Riley capitalized in an even bigger way - after Hurricane Katrina. By all accounts, Riley was an effective presence during the recovery, while Baxley, having no statutory role, was almost invisible. Riley's effort contrasted favorably to the widely panned response by then-Louisiana Gov. Kathleen Blanco (D) next door.
"It gave him the opportunity to look like a strong leader," acknowledged state Democratic Party spokesman Jesse McDaniel.
Of course, common sense and political reality suggest another lesson: Don't assume comebacks are permanent.
Schwarzenegger's health-care proposal appears doomed, and a state budget crisis continues to loom. The governor has called a 45-day session to grapple with a $14 billion shortfall. Schwarzenegger insists he won't raise taxes, but many analysts expect him to be forced to do so, along with ordering spending cuts.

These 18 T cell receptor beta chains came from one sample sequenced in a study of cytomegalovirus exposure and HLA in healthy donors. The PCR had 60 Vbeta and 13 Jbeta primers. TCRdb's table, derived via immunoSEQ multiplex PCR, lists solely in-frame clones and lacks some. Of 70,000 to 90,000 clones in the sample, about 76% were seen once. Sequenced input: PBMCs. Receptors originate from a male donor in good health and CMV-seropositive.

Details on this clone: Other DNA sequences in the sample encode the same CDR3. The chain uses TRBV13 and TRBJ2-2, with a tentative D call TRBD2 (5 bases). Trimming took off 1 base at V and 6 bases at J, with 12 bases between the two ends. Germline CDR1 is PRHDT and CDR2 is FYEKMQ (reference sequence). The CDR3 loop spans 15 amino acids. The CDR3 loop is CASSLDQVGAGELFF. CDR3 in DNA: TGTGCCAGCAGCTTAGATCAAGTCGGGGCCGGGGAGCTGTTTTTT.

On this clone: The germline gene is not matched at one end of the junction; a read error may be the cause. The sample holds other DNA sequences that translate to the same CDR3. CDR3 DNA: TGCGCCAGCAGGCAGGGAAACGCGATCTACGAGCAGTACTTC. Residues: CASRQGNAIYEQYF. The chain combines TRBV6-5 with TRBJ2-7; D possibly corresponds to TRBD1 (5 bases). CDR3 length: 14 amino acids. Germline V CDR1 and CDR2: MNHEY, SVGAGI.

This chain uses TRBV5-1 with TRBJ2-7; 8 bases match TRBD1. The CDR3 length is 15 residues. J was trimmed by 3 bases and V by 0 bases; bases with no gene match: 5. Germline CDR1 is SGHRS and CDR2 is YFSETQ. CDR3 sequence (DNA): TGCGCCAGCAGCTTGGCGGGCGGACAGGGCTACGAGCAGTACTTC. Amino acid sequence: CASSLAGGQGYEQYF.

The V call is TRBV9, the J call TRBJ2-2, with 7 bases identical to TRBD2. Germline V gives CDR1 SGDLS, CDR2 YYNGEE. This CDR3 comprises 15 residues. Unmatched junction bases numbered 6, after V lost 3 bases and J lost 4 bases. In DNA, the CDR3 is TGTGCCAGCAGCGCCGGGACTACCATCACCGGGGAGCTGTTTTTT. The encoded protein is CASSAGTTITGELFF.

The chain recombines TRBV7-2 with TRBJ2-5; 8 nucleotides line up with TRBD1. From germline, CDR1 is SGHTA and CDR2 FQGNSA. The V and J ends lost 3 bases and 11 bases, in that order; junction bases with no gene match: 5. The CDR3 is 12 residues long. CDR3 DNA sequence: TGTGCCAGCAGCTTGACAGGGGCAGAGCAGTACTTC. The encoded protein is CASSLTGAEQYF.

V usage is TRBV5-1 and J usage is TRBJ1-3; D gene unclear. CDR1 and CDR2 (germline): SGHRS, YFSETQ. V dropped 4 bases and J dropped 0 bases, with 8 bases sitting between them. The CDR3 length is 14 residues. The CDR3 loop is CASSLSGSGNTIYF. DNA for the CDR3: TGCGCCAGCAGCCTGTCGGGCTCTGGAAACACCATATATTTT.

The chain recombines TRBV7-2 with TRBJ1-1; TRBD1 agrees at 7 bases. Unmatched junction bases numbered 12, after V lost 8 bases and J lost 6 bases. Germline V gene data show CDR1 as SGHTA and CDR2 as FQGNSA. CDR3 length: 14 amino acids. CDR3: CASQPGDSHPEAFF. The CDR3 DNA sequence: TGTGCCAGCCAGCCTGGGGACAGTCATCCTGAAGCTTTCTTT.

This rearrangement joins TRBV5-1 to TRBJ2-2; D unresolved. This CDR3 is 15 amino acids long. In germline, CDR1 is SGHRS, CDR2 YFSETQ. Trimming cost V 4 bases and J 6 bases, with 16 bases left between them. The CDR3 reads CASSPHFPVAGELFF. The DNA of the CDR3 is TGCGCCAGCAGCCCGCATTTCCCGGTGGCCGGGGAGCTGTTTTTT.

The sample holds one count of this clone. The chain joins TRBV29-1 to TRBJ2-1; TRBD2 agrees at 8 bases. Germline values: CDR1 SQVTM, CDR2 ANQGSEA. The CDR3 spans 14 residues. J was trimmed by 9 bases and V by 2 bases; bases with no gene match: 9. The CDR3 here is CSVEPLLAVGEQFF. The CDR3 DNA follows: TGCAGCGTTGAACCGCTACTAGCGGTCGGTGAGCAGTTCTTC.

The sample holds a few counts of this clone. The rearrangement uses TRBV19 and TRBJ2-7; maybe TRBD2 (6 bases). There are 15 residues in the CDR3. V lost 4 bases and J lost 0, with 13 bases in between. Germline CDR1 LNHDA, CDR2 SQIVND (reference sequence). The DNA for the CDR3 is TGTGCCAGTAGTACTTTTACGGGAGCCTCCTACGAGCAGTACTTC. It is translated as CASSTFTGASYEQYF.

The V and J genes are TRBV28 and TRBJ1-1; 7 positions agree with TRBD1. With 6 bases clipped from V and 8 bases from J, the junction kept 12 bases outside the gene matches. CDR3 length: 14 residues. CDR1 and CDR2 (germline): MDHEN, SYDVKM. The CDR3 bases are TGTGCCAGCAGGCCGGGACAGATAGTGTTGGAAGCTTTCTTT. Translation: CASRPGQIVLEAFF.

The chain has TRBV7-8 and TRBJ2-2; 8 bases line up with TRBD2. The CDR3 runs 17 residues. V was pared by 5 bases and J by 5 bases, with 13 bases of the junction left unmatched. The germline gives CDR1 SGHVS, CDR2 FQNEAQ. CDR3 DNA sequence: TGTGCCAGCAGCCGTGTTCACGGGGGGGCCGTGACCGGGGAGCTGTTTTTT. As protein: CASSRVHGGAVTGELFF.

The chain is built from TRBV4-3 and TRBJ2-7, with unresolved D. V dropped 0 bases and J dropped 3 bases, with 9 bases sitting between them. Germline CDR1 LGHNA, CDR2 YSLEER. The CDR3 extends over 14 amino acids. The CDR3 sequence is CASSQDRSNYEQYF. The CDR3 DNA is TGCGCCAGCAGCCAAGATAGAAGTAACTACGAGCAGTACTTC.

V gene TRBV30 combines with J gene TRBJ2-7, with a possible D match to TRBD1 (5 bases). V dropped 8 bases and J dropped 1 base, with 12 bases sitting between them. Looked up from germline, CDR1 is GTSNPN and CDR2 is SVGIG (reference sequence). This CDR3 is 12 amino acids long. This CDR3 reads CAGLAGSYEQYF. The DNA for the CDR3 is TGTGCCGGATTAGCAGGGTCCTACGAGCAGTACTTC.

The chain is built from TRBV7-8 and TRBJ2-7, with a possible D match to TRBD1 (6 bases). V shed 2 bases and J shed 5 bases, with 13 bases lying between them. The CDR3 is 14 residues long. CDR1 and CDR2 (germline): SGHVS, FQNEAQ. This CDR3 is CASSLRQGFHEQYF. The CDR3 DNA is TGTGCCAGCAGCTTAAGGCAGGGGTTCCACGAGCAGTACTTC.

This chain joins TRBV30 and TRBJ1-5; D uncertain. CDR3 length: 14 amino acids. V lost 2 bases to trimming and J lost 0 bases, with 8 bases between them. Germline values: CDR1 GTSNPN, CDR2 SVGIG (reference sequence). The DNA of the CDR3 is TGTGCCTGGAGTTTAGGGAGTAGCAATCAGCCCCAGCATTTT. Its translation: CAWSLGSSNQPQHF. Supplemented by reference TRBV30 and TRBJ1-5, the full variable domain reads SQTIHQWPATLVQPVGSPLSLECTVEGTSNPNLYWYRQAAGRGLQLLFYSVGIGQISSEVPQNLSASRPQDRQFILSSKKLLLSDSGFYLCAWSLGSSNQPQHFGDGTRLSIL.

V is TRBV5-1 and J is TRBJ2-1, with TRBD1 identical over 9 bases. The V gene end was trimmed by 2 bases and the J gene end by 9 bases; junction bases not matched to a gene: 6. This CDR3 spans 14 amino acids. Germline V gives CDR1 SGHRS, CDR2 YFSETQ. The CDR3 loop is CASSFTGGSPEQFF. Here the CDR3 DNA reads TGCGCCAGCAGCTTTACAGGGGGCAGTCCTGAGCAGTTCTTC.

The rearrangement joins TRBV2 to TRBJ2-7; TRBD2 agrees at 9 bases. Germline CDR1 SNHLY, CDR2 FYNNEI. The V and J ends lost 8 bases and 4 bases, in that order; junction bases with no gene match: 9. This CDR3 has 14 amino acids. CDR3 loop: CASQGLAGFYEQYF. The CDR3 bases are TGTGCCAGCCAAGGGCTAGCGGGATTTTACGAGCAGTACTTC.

In "a draconian budget year," Block said, "painful decisions loom. … It is a year that will tax Schwarzenegger's cache of goodwill as he tries to sell unpopular notions to an electorate in denial."
Louis Jacobson is the editor of CongressNow, an online publication launched in 2007 that covers legislation and policy in Congress and is affiliated with Roll Call newspaper in Washington, D.C. Jacobson originated the "Out There" column in 2004 as a feature for Roll Call, where he served as deputy editor. Earlier, Jacobson spent 11 years with National Journal covering lobbying, politics and policy, and served as a contributing writer for two of its affiliates, CongressDaily and Government Executive. He also was a contributing writer to The Almanac of American Politics and has done political handicapping of state legislatures for both The Rothenberg Political Report and The Cook Political Report.